This sentence combined with her treatment in jail meant her life wasn’t merely defined by one mistake, it was ended by it. In Polmont, her parents say frequent strip-searches, carried out because she was compliant, left her feeling violated and humiliated.
On the night before she died, when she was distressed, officers allegedly told her they would move her to the adult prison rather than deal with those who were bullying her. They then locked her in her cell and went home.
This ordeal is a million miles from the values enshrined in Talk To Me; but it does resonate with some of the things we have previously heard about the system. For example, in 2014, the Ferret news agency’s analysis of FAIs into 34 prison suicides since 2009 uncovered flaws in the implementation of the previous strategy, Act2Care. Those flaws included communication breakdowns between courts and prisons, inadequate staff training and a failure by prison staff to follow procedures. In 2014/15, four FAIs into deaths in custody also drew attention to a lack of information as to how families could raise their fears over a relative’s state of mind. Then, just weeks before the launch of the new strategy, the Royal College of Nursing published the first review of the service since the NHS took over responsibility for the provision of healthcare in jails in 2011. It revealed the transfer had not improved outcomes and said there were still “significant concerns” over the management of prisoners’ mental health.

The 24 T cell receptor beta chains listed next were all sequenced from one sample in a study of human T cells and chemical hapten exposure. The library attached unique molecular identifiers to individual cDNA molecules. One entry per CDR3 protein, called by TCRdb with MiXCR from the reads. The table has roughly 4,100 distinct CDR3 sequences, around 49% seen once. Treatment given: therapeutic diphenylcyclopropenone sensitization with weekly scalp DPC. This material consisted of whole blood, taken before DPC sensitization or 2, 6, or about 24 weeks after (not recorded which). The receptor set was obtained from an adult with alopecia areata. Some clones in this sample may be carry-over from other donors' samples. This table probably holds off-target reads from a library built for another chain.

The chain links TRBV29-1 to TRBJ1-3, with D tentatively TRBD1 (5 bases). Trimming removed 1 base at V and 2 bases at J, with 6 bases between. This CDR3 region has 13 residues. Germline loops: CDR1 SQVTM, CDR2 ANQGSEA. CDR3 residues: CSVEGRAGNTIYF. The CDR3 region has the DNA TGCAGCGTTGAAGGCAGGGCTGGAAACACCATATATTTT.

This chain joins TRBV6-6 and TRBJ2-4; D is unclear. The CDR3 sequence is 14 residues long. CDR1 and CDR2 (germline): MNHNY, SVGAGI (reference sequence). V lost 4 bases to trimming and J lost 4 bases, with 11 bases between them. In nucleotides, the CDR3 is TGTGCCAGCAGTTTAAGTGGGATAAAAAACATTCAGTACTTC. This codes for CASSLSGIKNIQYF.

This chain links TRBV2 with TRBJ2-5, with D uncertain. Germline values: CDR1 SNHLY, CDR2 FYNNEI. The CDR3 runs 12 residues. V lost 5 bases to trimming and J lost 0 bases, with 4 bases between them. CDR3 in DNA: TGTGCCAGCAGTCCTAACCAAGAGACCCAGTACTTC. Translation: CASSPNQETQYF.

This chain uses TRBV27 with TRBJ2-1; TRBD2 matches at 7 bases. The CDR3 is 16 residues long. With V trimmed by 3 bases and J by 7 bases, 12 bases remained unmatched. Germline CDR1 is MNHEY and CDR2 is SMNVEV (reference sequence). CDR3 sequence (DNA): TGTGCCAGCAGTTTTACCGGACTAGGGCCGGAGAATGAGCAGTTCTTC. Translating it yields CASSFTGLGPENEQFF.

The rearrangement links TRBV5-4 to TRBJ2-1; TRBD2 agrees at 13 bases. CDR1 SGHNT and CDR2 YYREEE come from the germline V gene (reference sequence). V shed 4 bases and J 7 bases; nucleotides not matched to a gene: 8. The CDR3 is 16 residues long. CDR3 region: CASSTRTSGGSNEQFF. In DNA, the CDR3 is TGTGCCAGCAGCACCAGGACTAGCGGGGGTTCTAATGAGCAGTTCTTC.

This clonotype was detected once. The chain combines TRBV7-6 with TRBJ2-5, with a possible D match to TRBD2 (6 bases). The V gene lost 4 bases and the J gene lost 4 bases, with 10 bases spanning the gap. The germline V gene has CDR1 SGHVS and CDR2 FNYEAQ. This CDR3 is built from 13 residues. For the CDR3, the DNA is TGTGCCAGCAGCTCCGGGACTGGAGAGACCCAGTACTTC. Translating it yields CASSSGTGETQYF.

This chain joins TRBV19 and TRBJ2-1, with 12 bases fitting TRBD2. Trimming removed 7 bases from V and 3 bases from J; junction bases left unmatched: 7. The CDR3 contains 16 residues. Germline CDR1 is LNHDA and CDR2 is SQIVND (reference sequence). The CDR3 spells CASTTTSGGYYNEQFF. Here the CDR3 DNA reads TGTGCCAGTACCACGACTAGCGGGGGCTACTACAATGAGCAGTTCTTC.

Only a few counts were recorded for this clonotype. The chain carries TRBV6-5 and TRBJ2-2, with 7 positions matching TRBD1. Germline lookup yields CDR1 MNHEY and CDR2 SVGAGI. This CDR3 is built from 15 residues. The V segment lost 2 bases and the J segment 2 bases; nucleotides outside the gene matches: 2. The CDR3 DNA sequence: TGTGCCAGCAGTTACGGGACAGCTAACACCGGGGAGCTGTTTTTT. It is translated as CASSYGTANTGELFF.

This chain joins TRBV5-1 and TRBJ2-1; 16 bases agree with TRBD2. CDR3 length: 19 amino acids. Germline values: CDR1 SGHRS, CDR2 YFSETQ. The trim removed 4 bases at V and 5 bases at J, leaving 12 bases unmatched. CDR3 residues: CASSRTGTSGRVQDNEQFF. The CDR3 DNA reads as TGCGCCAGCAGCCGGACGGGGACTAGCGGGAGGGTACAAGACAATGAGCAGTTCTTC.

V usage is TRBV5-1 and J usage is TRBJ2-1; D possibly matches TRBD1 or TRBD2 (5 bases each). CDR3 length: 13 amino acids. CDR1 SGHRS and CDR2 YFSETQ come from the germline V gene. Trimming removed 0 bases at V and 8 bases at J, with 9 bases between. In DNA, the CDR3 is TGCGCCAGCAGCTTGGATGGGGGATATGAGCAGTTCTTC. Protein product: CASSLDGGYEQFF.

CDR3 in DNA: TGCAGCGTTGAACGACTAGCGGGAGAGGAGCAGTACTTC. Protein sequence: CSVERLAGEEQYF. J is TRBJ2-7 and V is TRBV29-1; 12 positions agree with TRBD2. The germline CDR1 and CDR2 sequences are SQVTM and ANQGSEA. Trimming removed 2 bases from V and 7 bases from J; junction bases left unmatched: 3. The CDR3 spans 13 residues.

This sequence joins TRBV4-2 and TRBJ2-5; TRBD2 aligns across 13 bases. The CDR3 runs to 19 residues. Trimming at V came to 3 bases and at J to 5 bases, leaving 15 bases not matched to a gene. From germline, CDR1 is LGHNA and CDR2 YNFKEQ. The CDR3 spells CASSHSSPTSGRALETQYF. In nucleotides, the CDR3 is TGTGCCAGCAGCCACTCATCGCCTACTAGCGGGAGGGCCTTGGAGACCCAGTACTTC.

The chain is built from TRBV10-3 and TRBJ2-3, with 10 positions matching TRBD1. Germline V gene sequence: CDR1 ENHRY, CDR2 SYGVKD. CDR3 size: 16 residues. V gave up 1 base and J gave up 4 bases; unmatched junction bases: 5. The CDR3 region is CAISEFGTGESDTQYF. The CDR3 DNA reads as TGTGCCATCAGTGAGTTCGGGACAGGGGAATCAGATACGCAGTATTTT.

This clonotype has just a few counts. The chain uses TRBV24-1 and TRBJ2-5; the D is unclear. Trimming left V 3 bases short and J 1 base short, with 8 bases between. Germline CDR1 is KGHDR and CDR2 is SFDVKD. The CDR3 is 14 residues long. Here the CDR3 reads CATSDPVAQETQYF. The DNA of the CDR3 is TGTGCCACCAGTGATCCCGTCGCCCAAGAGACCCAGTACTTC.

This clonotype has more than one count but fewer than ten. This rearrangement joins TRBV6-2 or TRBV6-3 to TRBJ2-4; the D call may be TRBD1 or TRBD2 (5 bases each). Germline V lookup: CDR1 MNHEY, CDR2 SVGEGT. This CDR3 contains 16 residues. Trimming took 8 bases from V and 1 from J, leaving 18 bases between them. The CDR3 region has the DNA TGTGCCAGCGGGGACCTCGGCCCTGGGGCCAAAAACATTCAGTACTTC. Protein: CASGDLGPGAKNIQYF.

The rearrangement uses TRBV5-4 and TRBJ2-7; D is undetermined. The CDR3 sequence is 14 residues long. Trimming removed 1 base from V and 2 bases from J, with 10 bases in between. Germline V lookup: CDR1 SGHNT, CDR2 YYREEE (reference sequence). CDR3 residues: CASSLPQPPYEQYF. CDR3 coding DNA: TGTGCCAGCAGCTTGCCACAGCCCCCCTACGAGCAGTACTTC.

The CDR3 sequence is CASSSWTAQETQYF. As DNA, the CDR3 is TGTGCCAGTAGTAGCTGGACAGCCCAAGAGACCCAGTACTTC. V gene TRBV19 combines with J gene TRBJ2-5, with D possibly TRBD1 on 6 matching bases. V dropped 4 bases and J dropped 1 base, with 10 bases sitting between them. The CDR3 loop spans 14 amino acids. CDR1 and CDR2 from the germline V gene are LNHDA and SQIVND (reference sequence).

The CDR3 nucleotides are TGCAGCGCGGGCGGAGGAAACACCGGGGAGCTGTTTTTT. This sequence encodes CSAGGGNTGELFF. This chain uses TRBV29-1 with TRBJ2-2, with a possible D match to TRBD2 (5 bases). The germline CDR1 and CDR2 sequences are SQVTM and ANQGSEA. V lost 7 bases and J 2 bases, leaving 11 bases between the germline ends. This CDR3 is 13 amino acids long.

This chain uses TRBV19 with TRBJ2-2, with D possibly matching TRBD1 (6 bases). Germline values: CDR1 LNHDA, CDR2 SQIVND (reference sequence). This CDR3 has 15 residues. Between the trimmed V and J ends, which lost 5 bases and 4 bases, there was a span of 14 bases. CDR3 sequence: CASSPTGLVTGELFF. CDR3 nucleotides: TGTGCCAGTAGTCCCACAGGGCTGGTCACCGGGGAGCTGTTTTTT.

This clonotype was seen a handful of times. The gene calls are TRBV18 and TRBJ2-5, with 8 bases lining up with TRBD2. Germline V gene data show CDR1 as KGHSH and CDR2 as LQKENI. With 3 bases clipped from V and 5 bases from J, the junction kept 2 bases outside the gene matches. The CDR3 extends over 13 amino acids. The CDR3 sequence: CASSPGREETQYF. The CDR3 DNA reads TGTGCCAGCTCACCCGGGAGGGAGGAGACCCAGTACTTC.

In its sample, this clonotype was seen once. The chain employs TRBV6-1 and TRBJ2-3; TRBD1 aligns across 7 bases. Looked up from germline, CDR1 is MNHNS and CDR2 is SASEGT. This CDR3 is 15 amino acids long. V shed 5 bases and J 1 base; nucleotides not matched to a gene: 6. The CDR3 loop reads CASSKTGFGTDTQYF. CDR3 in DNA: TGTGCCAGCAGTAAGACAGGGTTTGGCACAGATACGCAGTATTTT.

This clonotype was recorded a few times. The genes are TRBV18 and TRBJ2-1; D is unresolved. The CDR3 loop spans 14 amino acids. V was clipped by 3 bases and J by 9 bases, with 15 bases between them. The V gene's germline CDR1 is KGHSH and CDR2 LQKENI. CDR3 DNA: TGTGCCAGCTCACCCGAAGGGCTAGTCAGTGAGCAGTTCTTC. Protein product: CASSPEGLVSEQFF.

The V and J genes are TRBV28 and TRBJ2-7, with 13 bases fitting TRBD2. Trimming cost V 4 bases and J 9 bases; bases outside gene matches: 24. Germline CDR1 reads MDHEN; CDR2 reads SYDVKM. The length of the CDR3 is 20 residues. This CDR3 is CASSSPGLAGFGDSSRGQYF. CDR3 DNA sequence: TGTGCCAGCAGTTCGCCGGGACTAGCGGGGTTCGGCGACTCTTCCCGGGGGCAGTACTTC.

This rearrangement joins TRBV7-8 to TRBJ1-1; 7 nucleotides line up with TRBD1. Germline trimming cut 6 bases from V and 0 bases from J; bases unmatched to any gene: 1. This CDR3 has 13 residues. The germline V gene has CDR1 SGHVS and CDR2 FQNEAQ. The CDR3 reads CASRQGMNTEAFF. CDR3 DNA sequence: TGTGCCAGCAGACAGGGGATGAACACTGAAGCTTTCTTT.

A further concern is the time it takes to hold FAIs into deaths in custody. According to figures released by lawyer Aamer Anwar, FAIs are still outstanding on 76 prison deaths in the past four years. Six of them date back to 2014. Many of these deaths will not be suicides and some will be recent. Still, the average timescale for an FAI into a death in custody is said to be between two and four years. Such lengthy delays mean deficiencies in the system go undetected and lessons about how the care of vulnerable prisoners could be improved go unlearned.
Katie’s parents want a meeting with the Justice Secretary, Humza Yousaf, and a review of the prison service, of women in custody and the provision of mental health services. At last week’s press conference, Linda said: “Our decision to speak with the press and expose ourselves and our families to hurtful, cruel comments on social media isn’t because we are so-called middle-class nor because Katie was a woman.
“Our decision was made because Katie was not the first young person to die in custody in Scotland; indeed this could happen to anyone irrespective of class, race, gender, sexual orientation or ability.”
Scotland’s prisons are full of fragile people. Katie’s death is testament to the fact that enlightened strategies and right-on policy documents are not an end in themselves.
Unless the system is properly resourced and McConnell’s vision of rehabilitation is communicated to and shared by all officers, they are merely glossy showpieces to wave in front of the Scottish Government and the media. Only when every member of staff has the will and requisite training to build up positive, mutually respectful relationships with prisoners and their families can the goal of a prison service that empowers those in their care to “unlock their true potential and to transform their lives as fully enfranchised and contributing citizens” be fully realised.